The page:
Historically Speaking

Making sense of it all!

A Leopard Can’t Change His Spots

Posted by Elyse Bruce on March 15, 2013

You’ve probably heard someone say that a leopard can’t change his spots before and what it means is that no matter how hard someone may try to change that true nature, they’ll never succeed in changing who they are naturally. It’s another way of saying: “You can’t teach an old dog new tricks.”  As Popeye was famous for saying: “I am what I am.”

For example, in the August 25, 2008 edition of the Mirror, a quick write-up was provided about the upcoming episode of Coronation Street (a popular British soap opera). Summing it up in two lines, Jane Simon wrote:

A leopard can’t change its spots and it looks like Tyrone was right to be suspicious about his mum Jackie having turned over a new leaf. After Tyrone and Molly spend a worried night in the car waiting for Jackie to return, Tyrone’s mood turns to anger when she crows about pulling yet another scam.

In Sports Editor, Al Abrams’ column “Sidelights On Sports” published in the Pittsburgh Post-Gazette on August 17, 1950, sports fans were abuzz about was Ezzard “No Hazard” Charles, the NBA heavyweight king of boxing. It was said that he fought just enough to win without taking unnecessary risks which cost him in box office appeal and popularity with what Abrams called “members of slug society who pay the fright to see him in action.” Throwing in his two cents worth, he wrote:

Ezzard, no hazard, like the leopard, can’t change his spots. There’s no denying he is a good fighter, the best heavyweight around until the night the aged Louis proves otherwise, but he could be a far greater and exciting one if he’d just “give” a little more. That he never will. We’re all convinced of that.

The Jeffersonian Gazette of November 1, 1900 had a similar take on the subject of politics in an article entitled, “Party vs. Principles.”  The story led off with this paragraph:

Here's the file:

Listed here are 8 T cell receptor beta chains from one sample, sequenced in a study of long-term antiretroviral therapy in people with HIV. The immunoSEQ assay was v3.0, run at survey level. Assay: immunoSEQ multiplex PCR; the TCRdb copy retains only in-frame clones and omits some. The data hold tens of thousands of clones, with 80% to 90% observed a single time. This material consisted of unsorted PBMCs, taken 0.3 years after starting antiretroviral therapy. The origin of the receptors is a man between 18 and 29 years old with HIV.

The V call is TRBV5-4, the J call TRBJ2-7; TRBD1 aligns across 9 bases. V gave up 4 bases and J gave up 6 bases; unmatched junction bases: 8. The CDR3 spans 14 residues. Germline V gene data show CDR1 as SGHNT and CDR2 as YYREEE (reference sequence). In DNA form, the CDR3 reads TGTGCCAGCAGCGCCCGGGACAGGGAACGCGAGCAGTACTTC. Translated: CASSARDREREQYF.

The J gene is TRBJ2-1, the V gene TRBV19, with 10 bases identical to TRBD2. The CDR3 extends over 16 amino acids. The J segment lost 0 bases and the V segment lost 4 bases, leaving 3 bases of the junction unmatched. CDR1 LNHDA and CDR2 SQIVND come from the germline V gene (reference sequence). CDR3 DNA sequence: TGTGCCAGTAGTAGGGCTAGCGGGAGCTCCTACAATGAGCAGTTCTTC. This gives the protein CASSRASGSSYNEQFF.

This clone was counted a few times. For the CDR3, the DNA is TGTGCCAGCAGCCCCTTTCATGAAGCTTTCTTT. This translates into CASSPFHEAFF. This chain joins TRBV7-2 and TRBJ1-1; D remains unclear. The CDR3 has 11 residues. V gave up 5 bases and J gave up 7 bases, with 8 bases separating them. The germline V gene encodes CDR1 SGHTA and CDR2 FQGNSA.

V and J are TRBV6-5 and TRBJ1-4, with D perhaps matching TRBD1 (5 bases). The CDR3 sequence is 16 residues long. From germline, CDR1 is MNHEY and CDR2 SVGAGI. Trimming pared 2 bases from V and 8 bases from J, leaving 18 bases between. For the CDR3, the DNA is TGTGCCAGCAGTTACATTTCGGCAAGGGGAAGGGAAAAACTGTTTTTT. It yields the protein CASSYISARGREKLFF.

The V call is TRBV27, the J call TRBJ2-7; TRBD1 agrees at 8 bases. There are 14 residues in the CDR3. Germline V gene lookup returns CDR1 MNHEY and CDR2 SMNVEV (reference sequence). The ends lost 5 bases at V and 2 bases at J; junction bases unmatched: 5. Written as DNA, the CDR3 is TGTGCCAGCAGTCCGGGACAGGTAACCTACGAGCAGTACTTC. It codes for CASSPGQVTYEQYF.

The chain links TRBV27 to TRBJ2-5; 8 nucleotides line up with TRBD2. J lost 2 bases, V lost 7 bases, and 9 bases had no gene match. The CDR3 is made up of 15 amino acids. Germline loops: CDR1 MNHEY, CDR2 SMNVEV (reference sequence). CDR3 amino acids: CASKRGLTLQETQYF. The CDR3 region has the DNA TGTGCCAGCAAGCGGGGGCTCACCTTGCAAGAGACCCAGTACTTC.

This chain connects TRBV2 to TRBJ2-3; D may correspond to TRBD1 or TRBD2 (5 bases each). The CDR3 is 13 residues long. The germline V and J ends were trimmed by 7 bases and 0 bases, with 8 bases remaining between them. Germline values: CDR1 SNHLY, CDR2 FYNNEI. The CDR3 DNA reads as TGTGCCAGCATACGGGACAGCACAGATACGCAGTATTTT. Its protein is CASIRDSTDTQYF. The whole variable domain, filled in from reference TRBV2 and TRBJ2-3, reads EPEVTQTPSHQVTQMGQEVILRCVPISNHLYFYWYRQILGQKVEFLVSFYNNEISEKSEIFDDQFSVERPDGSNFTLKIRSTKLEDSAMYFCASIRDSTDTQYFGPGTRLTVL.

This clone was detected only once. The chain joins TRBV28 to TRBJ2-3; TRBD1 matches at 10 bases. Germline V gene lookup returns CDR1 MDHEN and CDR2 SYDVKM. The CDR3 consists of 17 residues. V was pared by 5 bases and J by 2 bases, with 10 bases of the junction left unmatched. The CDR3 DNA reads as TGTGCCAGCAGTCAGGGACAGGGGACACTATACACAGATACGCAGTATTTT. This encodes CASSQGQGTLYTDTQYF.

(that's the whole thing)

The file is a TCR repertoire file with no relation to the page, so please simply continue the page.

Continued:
It is an old saying, that it is difficult for the leopard to change his spots. It semes from actual experience that it is almost as difficult for the old time republican to leave his party. With many of us upon whom party affiliation sits lightly; what we mean is that we care nothing for the name, it is principles we want; we can’t fully appreciate how a man who voted for Lincoln, Grant, Garfield, and that long line of illustrious heroes and statesmen, now dead,will put so much stress upon a party name.

The American Heritage Dictionary of Idioms by Christine Ammer states that it was first recorded in English in 1546, but no source was provided. This doesn’t mean that it wasn’t first recorded in English in 1546, only that Idiomation has not identified what that source may be.

What Idiomation could confirm is that a version of the idiom is found in the Bible in Jeremiah 13:20-25 where it states:

20 Lift up your eyes, and behold them that come from the north: where is the flock that was given thee, thy beautiful flock?

21 What wilt thou say when he shall punish thee? for thou hast taught them to be captains, and as chief over thee: shall not sorrows take thee, as a woman in travail?

22 And if thou say in thine heart, Wherefore come these things upon me? For the greatness of thine iniquity are thy skirts discovered, and thy heels made bare.

23 Can the Ethiopian change his skin, or the leopard his spots? then may ye also do good, that are accustomed to do evil.

24 Therefore will I scatter them as the stubble that passeth away by the wind of the wilderness.

25 This is thy lot, the portion of thy measures from me, saith the Lord; because thou hast forgotten me, and trusted in falsehood.

The Book of Jeremiah in the Bible was written between 630 and 580 BC, at a time when the Law Of The Medes and Persians was a forgone conclusion. The Mede were an Indo-European people who inhabited ancient Media, and who had established an empire during the 7th century. And as with the law of the Medes and Persians, it was believed that the laws of nature could not be altered or changed either.

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